Esoteric Mysteries of the Underworld: The Power & Meaning of Subterranean Spaces, by Jean-Pierre Bayard
Inner Traditions, 978-1644110621, 320 pages, 2020
One of the first things I noticed about Esoteric Mysteries of the Underworld: The Power & Meaning of Subterranean Spaces was how incredibly dense it is. This book is not a light read; it’s meant for those serious about exploring the hidden symbolism and meaning found in the deepest recesses of the Earth. Perfectly poised to craft such a tome, Jean-Pierre Bayard was a prolific esoteric scholar and authored more than 50 books on topics such as Rosicrucianism, secret societies, symbolism, and the spiritual aspect of Freemasonry. Bayard passed away in 2008 leaving behind a legacy of gorgeous writings that are multilayered and diverse in their objective to share his vast knowledge. This specific book explores the spiritual aspects of the underworld; with many ancient cultures sharing similar beliefs around the power of underground spaces and natural rock formations, Bayard weaves together the similarities in a way that breathes life into these places often thought devoid of life.
This book called to me instantly, as the myths of humans and demigods traversing through the underworld on their various journeys to find themselves is an appealing theme. Included with this thematic exploration of myth, symbology, deities, and beliefs is a guide to the spiritual energies that ebb and flow beneath our feet. Reading this book caused me to become more aware of my surroundings and to pay attention to subtle shifts in energies around me, as often they are telltale signs of things to happen. Not to say I accurately predicted lottery numbers; this was more of an awareness of present energies and their patterns. Birds suddenly flocking around me signaling an approaching predator (a cat), a squawking crow alerting me to a changing traffic light, and so on. Situations like this may seem mundane, as most of us have experienced some form of what I mentioned at some point, but when taken in a spiritual light as a form of an all-encompassing connection it becomes so much more.
The book is separated into two parts: “The Symbolism of the Underworld and the Cave” and “The Cavern.” Dealing with topics such as telluric currents, underground water, underground gems and so on, the book lays out very detailed explanations of each topic and why it’s relevant. The meaty stuff is where I turned to first: underground temples, initiatory passageways, underground labyrinths, and more. This is why you buy this book: these topics are so thoroughly explored you feel as thought you’ve just earned a degree. Bayard references his previous books as additional sources of information, not out of megalomania but because he really does know that much about these things. There is no bravado here, it’s all just information presented in a very high level manner that is a joy to read. An in-depth bibliography, endnotes presented by chapter, and two appendices (one listing definitions from the Mytho-Hermetic Dictionary and the other a two page piece on Hollow Earth Mysticism) are nice additions to the book. These provide great resources for those who may require further explanation. I love when writers include their notes on the resources they used and referred to in their work as quite often it leads to discovering more information and new writers. Everything is connected.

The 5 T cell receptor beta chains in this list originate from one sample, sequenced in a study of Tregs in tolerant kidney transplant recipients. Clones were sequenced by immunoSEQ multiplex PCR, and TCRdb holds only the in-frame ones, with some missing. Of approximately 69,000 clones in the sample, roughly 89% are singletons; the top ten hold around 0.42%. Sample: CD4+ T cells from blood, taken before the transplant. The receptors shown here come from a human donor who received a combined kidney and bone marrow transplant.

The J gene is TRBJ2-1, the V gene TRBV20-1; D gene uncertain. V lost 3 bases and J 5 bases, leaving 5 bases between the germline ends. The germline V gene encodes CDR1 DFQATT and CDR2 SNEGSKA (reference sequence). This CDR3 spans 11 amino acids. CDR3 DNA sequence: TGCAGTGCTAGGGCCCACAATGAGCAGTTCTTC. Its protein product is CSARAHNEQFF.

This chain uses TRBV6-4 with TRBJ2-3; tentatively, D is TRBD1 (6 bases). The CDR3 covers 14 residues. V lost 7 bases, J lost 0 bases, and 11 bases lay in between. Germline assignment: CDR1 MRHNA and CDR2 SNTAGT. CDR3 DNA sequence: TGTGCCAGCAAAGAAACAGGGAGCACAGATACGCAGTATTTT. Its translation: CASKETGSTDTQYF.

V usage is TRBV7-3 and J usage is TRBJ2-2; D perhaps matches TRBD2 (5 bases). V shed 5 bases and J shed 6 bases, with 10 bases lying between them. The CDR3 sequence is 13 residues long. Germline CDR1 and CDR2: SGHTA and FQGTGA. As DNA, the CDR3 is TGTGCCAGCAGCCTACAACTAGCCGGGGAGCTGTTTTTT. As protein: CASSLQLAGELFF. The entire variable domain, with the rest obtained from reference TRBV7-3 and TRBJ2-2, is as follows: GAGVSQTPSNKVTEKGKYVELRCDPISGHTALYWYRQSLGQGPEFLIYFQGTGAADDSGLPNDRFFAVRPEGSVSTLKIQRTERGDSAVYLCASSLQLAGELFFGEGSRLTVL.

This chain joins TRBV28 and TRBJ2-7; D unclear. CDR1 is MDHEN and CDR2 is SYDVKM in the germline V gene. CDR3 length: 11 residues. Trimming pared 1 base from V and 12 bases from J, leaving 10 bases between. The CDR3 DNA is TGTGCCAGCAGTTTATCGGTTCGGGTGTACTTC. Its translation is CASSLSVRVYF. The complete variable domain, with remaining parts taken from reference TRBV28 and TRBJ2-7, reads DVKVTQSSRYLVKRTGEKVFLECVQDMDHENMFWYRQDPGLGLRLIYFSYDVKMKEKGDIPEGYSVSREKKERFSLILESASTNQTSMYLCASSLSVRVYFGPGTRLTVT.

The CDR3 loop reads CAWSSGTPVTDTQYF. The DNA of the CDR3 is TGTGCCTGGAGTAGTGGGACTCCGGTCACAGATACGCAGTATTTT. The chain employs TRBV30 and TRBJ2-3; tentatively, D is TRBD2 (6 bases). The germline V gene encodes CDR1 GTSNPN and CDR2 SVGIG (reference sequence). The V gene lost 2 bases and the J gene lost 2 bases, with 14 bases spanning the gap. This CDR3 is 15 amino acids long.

Perhaps my favorite section of the entire book is lucky chapter eight, “Descent Into Hell.” This chapter delves into the notion of hell. It does not focus on the Christian aspect of the region, but instead goes into vast details about the symmetry of the place as an idea — one that is described using similar vernacular across various cultures and time periods. I appreciated this shift away from the whole “lake of fire and eternal damnation” imagery immensely. Bayard explains his choice to explore other aspects of the realm by reminding the reader that this has already been explored in a previous book. Again, this does not come across as bragging, merely a statement that if one wishes to know more about that specific topic, there is another book by the same author that could give you what you are looking for.
What I also love about this book is how Bayard takes all of this information and somehow manages to not only make it interesting, but to also leave space for the reader to question. There is no feeling that the material presented is the final word on any of the subjects contained within: this is more of collection of writings on a variety of topics that all have an esoteric thread linking them to one another. Each section blends seamlessly into the next and there is enough information in each section that links to the next, something that I found kept me on track and engaged despite the vast amount of information being presented.
Bayard’s style of writing might be off putting to some who may be used to more humor in their reading material. He writes in a tone that imparts the information in a very straight forward way, almost like a lecture but with more depth. Personally, I found his voice to be very to the point and without any frills, something that is rare when dealing with esoteric topics. I will admit I haven’t delved too deeply into the topic of the underworld previously, as it seemed unavailable to me, and now after reading Bayard’s Esoteric Mysteries of the Underworld, I think I am ready to have another go at it.
Sarrah October Young is a writer and practising witch who wished she could do stand-up comedy. When she isn’t writing or witching, she can be found posting about her cats on IG @therealoctober.